Daily Briefs

College admissions consultant to appearat Community House

The Community House in Birmingham will host Barbara Connolly, founder of Birmingham-based College Choice Counseling, for a live, in-person program on Thursday, Aug. 19 from 7-9 p.m., with time for questions and answers to help successfully guide students through the college application process.

College Choice Counseling is a college admissions advising business. The founder, attorney Barbara Connolly, is a writer, featured TedX speaker, and a private college admissions consultant and certified educational planner with more than 18 years of experience working with students and their families. 

Connolly’s book, “College Admission Success: Getting into College Under Any Circumstances,” will be available for purchase. 

Parents are encouraged to attend with their students and do not need to register. The cost of the program is $55 per student and all proceeds will benefit the Community House, 380 S. Bates Street.

To register, visit https://communityhouse.asapconnected.com/#CourseID=225277.


Officials in Michigan county used virus money for bonuses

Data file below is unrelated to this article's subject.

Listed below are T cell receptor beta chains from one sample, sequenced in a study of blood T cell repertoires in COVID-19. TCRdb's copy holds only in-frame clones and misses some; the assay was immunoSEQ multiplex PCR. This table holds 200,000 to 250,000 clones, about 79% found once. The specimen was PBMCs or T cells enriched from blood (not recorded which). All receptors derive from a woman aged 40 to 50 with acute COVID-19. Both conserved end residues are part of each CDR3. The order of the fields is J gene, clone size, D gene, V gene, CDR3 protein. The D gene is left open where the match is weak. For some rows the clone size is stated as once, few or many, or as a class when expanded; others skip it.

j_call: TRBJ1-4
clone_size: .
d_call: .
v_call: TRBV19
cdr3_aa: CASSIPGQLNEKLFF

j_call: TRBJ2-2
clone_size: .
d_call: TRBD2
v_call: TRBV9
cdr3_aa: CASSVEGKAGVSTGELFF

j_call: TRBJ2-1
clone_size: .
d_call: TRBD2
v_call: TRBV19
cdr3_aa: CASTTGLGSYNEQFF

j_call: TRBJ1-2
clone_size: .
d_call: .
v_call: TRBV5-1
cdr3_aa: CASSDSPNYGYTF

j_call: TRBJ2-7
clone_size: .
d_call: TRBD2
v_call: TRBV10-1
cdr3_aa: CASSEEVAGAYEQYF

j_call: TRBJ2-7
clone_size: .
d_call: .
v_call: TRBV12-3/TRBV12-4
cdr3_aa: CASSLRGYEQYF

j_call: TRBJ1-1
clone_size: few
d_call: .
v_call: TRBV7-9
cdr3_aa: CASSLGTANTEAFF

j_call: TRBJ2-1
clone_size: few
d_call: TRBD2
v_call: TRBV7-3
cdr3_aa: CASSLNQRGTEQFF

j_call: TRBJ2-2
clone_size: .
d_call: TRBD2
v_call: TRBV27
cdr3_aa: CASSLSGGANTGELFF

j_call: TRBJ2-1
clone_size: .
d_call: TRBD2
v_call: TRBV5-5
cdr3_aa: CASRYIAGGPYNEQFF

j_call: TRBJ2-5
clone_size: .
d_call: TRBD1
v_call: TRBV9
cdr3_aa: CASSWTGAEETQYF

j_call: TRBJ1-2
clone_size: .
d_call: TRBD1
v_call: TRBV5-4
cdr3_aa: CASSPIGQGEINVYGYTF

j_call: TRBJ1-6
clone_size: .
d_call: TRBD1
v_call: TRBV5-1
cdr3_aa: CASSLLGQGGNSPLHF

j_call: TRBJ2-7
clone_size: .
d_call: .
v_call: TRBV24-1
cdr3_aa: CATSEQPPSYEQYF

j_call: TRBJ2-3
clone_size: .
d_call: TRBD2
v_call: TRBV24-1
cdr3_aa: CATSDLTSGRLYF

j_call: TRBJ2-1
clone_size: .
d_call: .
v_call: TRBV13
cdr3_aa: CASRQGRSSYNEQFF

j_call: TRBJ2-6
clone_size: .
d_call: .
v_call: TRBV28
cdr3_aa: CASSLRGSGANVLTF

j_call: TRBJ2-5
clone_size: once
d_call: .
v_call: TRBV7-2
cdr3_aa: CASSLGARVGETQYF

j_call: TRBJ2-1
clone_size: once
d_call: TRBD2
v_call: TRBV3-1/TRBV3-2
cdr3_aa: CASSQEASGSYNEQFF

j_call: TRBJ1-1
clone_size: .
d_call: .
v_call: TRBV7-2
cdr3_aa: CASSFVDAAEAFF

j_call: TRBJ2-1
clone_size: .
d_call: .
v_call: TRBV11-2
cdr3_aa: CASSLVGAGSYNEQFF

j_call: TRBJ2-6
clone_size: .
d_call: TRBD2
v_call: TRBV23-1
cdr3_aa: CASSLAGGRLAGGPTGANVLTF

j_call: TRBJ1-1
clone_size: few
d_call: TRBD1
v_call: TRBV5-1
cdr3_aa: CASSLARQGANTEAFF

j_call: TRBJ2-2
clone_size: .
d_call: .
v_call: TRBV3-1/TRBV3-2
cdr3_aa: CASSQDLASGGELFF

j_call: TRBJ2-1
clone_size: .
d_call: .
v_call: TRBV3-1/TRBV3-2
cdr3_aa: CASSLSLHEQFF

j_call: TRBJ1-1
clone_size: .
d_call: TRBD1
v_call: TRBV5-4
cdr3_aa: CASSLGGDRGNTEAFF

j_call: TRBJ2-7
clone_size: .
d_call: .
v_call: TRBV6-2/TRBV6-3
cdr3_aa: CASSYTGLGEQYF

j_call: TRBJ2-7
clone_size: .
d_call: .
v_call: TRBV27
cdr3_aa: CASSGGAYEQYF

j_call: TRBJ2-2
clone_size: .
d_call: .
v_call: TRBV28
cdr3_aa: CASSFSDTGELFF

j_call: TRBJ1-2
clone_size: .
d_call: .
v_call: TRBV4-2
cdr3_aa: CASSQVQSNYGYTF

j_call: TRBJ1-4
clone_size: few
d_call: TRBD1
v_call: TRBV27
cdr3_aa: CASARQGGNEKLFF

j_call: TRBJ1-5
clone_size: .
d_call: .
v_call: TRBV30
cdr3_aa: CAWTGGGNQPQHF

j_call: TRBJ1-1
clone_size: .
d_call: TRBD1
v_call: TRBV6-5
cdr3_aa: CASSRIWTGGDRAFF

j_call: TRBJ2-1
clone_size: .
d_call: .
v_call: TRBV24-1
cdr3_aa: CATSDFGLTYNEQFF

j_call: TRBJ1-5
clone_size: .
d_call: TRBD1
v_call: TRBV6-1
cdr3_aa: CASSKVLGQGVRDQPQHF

CORUNNA, Mich. (AP) — Elected officials in a Michigan county gave themselves $65,000 in bonuses with federal relief money related to the coronavirus pandemic.

The money, described as “hazard pay,” included $25,000 for Jeremy Root, chairman of the Shiawassee County Board of Commissioners.

The mostly rural county, between Lansing and Flint, has a population of 68,000.

Commissioners — all Republicans — last week voted to award money to county employees. It ranged from $25,000 for administrators to $2,000 for cleaning staff. All workers got at least $1,000.

Commissioners are paid $10,000 a year for their part-time job, plus a stipend for meetings.

Besides Root, commissioners John Plowman and Brandon Marks each received $10,000 in extra cash, and the other four commissioners got $5,000 each, MLive.com said.

“I think that I earned it,” Commissioner Cindy Garber said. “I work really hard at this job. I was here in-person all through this crazy year.”

Commissioner Marlene Webster said she was “mortified” when money appeared in her bank account. She said she didn’t know she voted to reward herself.

A message seeking comment from Root wasn’t immediately returned Thursday.

Garber said the large payment for Root was justified because he “bears the burden of all emergency orders.”

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